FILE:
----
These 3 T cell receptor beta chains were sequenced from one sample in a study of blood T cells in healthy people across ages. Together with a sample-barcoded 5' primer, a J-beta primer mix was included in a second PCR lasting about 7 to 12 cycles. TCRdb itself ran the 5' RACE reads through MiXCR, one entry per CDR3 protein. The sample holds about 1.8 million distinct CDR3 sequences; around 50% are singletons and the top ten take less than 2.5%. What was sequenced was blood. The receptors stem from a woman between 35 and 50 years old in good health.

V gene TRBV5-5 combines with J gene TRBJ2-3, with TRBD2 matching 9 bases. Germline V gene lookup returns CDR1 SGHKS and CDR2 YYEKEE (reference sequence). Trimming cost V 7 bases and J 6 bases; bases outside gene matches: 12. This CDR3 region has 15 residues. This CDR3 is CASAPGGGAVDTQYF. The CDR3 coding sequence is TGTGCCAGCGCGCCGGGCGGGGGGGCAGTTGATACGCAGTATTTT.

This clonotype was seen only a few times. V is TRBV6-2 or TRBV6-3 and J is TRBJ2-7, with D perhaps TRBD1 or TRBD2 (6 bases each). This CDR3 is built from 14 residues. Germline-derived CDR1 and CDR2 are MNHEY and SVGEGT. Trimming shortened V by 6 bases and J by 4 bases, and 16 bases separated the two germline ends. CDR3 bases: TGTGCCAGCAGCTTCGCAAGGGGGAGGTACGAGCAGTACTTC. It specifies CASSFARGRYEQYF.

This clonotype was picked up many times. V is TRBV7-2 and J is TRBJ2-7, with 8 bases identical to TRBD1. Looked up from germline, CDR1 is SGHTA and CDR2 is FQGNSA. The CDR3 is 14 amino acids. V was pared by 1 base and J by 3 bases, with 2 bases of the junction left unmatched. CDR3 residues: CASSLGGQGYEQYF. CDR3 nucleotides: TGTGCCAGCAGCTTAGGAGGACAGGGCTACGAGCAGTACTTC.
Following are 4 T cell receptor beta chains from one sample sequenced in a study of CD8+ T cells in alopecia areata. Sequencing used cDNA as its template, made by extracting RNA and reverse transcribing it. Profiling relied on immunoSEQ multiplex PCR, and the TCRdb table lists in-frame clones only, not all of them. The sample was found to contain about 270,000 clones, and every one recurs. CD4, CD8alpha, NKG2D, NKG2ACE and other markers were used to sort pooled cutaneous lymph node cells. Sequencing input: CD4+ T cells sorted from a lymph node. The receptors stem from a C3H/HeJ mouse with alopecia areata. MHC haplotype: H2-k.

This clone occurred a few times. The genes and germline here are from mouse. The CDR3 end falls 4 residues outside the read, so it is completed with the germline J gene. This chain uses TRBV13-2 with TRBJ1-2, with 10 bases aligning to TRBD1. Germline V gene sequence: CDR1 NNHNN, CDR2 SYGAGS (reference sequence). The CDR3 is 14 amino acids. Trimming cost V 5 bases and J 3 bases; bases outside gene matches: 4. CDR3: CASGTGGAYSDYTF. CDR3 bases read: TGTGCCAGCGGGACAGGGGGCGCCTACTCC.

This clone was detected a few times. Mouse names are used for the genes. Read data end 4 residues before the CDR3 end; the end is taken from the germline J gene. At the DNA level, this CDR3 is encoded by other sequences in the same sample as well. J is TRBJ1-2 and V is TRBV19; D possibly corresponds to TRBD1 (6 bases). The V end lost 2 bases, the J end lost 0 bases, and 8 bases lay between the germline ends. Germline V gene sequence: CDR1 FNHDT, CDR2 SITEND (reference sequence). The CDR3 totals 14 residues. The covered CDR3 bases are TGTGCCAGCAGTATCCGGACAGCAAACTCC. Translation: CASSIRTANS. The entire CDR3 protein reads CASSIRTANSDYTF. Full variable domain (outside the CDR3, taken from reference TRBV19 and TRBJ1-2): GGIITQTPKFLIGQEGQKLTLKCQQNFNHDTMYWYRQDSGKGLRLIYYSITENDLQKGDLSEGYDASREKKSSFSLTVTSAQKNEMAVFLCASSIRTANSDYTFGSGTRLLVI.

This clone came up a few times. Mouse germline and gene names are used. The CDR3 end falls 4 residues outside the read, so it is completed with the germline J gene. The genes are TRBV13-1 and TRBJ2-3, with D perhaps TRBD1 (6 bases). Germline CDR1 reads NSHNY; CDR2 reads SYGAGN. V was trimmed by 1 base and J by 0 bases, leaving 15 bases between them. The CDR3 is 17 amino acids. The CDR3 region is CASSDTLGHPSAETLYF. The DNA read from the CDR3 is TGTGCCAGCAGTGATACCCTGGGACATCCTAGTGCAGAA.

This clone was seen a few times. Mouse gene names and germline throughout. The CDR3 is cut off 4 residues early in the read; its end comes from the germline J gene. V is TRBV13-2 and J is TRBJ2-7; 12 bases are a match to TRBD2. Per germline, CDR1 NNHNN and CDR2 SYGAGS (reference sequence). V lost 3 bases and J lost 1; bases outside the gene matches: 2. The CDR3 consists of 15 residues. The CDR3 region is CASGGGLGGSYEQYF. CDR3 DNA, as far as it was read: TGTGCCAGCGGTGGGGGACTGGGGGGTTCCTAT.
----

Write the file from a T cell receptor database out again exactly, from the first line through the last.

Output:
These 3 T cell receptor beta chains were sequenced from one sample in a study of blood T cells in healthy people across ages. Together with a sample-barcoded 5' primer, a J-beta primer mix was included in a second PCR lasting about 7 to 12 cycles. TCRdb itself ran the 5' RACE reads through MiXCR, one entry per CDR3 protein. The sample holds about 1.8 million distinct CDR3 sequences; around 50% are singletons and the top ten take less than 2.5%. What was sequenced was blood. The receptors stem from a woman between 35 and 50 years old in good health.

V gene TRBV5-5 combines with J gene TRBJ2-3, with TRBD2 matching 9 bases. Germline V gene lookup returns CDR1 SGHKS and CDR2 YYEKEE (reference sequence). Trimming cost V 7 bases and J 6 bases; bases outside gene matches: 12. This CDR3 region has 15 residues. This CDR3 is CASAPGGGAVDTQYF. The CDR3 coding sequence is TGTGCCAGCGCGCCGGGCGGGGGGGCAGTTGATACGCAGTATTTT.

This clonotype was seen only a few times. V is TRBV6-2 or TRBV6-3 and J is TRBJ2-7, with D perhaps TRBD1 or TRBD2 (6 bases each). This CDR3 is built from 14 residues. Germline-derived CDR1 and CDR2 are MNHEY and SVGEGT. Trimming shortened V by 6 bases and J by 4 bases, and 16 bases separated the two germline ends. CDR3 bases: TGTGCCAGCAGCTTCGCAAGGGGGAGGTACGAGCAGTACTTC. It specifies CASSFARGRYEQYF.

This clonotype was picked up many times. V is TRBV7-2 and J is TRBJ2-7, with 8 bases identical to TRBD1. Looked up from germline, CDR1 is SGHTA and CDR2 is FQGNSA. The CDR3 is 14 amino acids. V was pared by 1 base and J by 3 bases, with 2 bases of the junction left unmatched. CDR3 residues: CASSLGGQGYEQYF. CDR3 nucleotides: TGTGCCAGCAGCTTAGGAGGACAGGGCTACGAGCAGTACTTC.
Following are 4 T cell receptor beta chains from one sample sequenced in a study of CD8+ T cells in alopecia areata. Sequencing used cDNA as its template, made by extracting RNA and reverse transcribing it. Profiling relied on immunoSEQ multiplex PCR, and the TCRdb table lists in-frame clones only, not all of them. The sample was found to contain about 270,000 clones, and every one recurs. CD4, CD8alpha, NKG2D, NKG2ACE and other markers were used to sort pooled cutaneous lymph node cells. Sequencing input: CD4+ T cells sorted from a lymph node. The receptors stem from a C3H/HeJ mouse with alopecia areata. MHC haplotype: H2-k.

This clone occurred a few times. The genes and germline here are from mouse. The CDR3 end falls 4 residues outside the read, so it is completed with the germline J gene. This chain uses TRBV13-2 with TRBJ1-2, with 10 bases aligning to TRBD1. Germline V gene sequence: CDR1 NNHNN, CDR2 SYGAGS (reference sequence). The CDR3 is 14 amino acids. Trimming cost V 5 bases and J 3 bases; bases outside gene matches: 4. CDR3: CASGTGGAYSDYTF. CDR3 bases read: TGTGCCAGCGGGACAGGGGGCGCCTACTCC.

This clone was detected a few times. Mouse names are used for the genes. Read data end 4 residues before the CDR3 end; the end is taken from the germline J gene. At the DNA level, this CDR3 is encoded by other sequences in the same sample as well. J is TRBJ1-2 and V is TRBV19; D possibly corresponds to TRBD1 (6 bases). The V end lost 2 bases, the J end lost 0 bases, and 8 bases lay between the germline ends. Germline V gene sequence: CDR1 FNHDT, CDR2 SITEND (reference sequence). The CDR3 totals 14 residues. The covered CDR3 bases are TGTGCCAGCAGTATCCGGACAGCAAACTCC. Translation: CASSIRTANS. The entire CDR3 protein reads CASSIRTANSDYTF. Full variable domain (outside the CDR3, taken from reference TRBV19 and TRBJ1-2): GGIITQTPKFLIGQEGQKLTLKCQQNFNHDTMYWYRQDSGKGLRLIYYSITENDLQKGDLSEGYDASREKKSSFSLTVTSAQKNEMAVFLCASSIRTANSDYTFGSGTRLLVI.

This clone came up a few times. Mouse germline and gene names are used. The CDR3 end falls 4 residues outside the read, so it is completed with the germline J gene. The genes are TRBV13-1 and TRBJ2-3, with D perhaps TRBD1 (6 bases). Germline CDR1 reads NSHNY; CDR2 reads SYGAGN. V was trimmed by 1 base and J by 0 bases, leaving 15 bases between them. The CDR3 is 17 amino acids. The CDR3 region is CASSDTLGHPSAETLYF. The DNA read from the CDR3 is TGTGCCAGCAGTGATACCCTGGGACATCCTAGTGCAGAA.

This clone was seen a few times. Mouse gene names and germline throughout. The CDR3 is cut off 4 residues early in the read; its end comes from the germline J gene. V is TRBV13-2 and J is TRBJ2-7; 12 bases are a match to TRBD2. Per germline, CDR1 NNHNN and CDR2 SYGAGS (reference sequence). V lost 3 bases and J lost 1; bases outside the gene matches: 2. The CDR3 consists of 15 residues. The CDR3 region is CASGGGLGGSYEQYF. CDR3 DNA, as far as it was read: TGTGCCAGCGGTGGGGGACTGGGGGGTTCCTAT.